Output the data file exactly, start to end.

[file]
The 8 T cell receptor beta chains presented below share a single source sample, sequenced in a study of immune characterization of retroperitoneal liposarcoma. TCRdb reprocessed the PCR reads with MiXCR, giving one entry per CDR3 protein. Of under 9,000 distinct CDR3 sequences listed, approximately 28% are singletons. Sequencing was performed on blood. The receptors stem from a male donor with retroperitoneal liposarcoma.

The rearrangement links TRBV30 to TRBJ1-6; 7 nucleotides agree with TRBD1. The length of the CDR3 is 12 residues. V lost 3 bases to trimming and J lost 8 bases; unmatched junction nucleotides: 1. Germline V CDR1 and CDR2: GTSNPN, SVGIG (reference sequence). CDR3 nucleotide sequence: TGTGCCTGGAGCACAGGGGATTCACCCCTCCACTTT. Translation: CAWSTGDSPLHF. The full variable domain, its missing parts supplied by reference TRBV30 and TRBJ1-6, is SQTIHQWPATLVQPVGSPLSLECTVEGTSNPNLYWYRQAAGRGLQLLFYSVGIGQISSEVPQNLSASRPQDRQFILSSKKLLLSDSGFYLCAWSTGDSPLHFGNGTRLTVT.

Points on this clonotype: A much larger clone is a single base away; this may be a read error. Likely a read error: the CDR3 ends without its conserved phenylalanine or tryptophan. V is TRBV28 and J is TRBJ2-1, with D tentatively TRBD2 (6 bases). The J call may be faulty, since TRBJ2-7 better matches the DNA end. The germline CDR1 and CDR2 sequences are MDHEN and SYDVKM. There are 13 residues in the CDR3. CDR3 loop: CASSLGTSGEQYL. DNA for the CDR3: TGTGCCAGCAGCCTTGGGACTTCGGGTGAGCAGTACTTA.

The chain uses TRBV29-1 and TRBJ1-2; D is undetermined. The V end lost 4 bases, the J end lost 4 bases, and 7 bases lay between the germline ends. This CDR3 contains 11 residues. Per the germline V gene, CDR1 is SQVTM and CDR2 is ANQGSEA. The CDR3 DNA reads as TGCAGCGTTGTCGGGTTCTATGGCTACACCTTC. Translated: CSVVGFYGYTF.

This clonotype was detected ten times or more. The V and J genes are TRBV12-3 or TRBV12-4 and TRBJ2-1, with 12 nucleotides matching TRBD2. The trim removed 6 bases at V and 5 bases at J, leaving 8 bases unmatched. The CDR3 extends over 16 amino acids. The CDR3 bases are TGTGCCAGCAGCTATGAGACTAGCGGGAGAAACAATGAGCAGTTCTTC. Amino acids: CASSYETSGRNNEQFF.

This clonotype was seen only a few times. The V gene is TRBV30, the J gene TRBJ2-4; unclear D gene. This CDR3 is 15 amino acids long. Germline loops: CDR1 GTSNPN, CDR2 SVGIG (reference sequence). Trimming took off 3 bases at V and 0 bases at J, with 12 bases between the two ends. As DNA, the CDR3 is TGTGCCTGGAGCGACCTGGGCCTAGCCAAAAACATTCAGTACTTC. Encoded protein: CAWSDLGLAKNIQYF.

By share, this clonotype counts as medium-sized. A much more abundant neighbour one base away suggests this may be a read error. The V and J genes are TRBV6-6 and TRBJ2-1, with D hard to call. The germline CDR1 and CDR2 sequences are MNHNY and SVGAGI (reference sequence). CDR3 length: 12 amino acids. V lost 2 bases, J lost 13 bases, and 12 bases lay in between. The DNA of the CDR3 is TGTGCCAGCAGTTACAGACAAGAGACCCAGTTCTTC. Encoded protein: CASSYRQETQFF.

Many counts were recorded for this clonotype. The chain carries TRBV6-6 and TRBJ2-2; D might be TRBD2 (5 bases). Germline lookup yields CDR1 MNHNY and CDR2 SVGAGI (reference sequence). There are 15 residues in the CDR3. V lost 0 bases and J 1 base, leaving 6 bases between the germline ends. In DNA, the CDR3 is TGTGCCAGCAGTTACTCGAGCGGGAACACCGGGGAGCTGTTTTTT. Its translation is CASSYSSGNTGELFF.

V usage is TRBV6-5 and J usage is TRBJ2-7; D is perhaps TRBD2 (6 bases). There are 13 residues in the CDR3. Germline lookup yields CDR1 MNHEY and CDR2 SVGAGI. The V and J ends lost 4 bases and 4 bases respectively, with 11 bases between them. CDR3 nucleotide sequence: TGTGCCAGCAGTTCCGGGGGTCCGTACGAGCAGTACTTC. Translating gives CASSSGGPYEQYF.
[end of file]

The 8 T cell receptor beta chains presented below share a single source sample, sequenced in a study of immune characterization of retroperitoneal liposarcoma. TCRdb reprocessed the PCR reads with MiXCR, giving one entry per CDR3 protein. Of under 9,000 distinct CDR3 sequences listed, approximately 28% are singletons. Sequencing was performed on blood. The receptors stem from a male donor with retroperitoneal liposarcoma.

The rearrangement links TRBV30 to TRBJ1-6; 7 nucleotides agree with TRBD1. The length of the CDR3 is 12 residues. V lost 3 bases to trimming and J lost 8 bases; unmatched junction nucleotides: 1. Germline V CDR1 and CDR2: GTSNPN, SVGIG (reference sequence). CDR3 nucleotide sequence: TGTGCCTGGAGCACAGGGGATTCACCCCTCCACTTT. Translation: CAWSTGDSPLHF. The full variable domain, its missing parts supplied by reference TRBV30 and TRBJ1-6, is SQTIHQWPATLVQPVGSPLSLECTVEGTSNPNLYWYRQAAGRGLQLLFYSVGIGQISSEVPQNLSASRPQDRQFILSSKKLLLSDSGFYLCAWSTGDSPLHFGNGTRLTVT.

Points on this clonotype: A much larger clone is a single base away; this may be a read error. Likely a read error: the CDR3 ends without its conserved phenylalanine or tryptophan. V is TRBV28 and J is TRBJ2-1, with D tentatively TRBD2 (6 bases). The J call may be faulty, since TRBJ2-7 better matches the DNA end. The germline CDR1 and CDR2 sequences are MDHEN and SYDVKM. There are 13 residues in the CDR3. CDR3 loop: CASSLGTSGEQYL. DNA for the CDR3: TGTGCCAGCAGCCTTGGGACTTCGGGTGAGCAGTACTTA.

The chain uses TRBV29-1 and TRBJ1-2; D is undetermined. The V end lost 4 bases, the J end lost 4 bases, and 7 bases lay between the germline ends. This CDR3 contains 11 residues. Per the germline V gene, CDR1 is SQVTM and CDR2 is ANQGSEA. The CDR3 DNA reads as TGCAGCGTTGTCGGGTTCTATGGCTACACCTTC. Translated: CSVVGFYGYTF.

This clonotype was detected ten times or more. The V and J genes are TRBV12-3 or TRBV12-4 and TRBJ2-1, with 12 nucleotides matching TRBD2. The trim removed 6 bases at V and 5 bases at J, leaving 8 bases unmatched. The CDR3 extends over 16 amino acids. The CDR3 bases are TGTGCCAGCAGCTATGAGACTAGCGGGAGAAACAATGAGCAGTTCTTC. Amino acids: CASSYETSGRNNEQFF.

This clonotype was seen only a few times. The V gene is TRBV30, the J gene TRBJ2-4; unclear D gene. This CDR3 is 15 amino acids long. Germline loops: CDR1 GTSNPN, CDR2 SVGIG (reference sequence). Trimming took off 3 bases at V and 0 bases at J, with 12 bases between the two ends. As DNA, the CDR3 is TGTGCCTGGAGCGACCTGGGCCTAGCCAAAAACATTCAGTACTTC. Encoded protein: CAWSDLGLAKNIQYF.

By share, this clonotype counts as medium-sized. A much more abundant neighbour one base away suggests this may be a read error. The V and J genes are TRBV6-6 and TRBJ2-1, with D hard to call. The germline CDR1 and CDR2 sequences are MNHNY and SVGAGI (reference sequence). CDR3 length: 12 amino acids. V lost 2 bases, J lost 13 bases, and 12 bases lay in between. The DNA of the CDR3 is TGTGCCAGCAGTTACAGACAAGAGACCCAGTTCTTC. Encoded protein: CASSYRQETQFF.

Many counts were recorded for this clonotype. The chain carries TRBV6-6 and TRBJ2-2; D might be TRBD2 (5 bases). Germline lookup yields CDR1 MNHNY and CDR2 SVGAGI (reference sequence). There are 15 residues in the CDR3. V lost 0 bases and J 1 base, leaving 6 bases between the germline ends. In DNA, the CDR3 is TGTGCCAGCAGTTACTCGAGCGGGAACACCGGGGAGCTGTTTTTT. Its translation is CASSYSSGNTGELFF.

V usage is TRBV6-5 and J usage is TRBJ2-7; D is perhaps TRBD2 (6 bases). There are 13 residues in the CDR3. Germline lookup yields CDR1 MNHEY and CDR2 SVGAGI. The V and J ends lost 4 bases and 4 bases respectively, with 11 bases between them. CDR3 nucleotide sequence: TGTGCCAGCAGTTCCGGGGGTCCGTACGAGCAGTACTTC. Translating gives CASSSGGPYEQYF.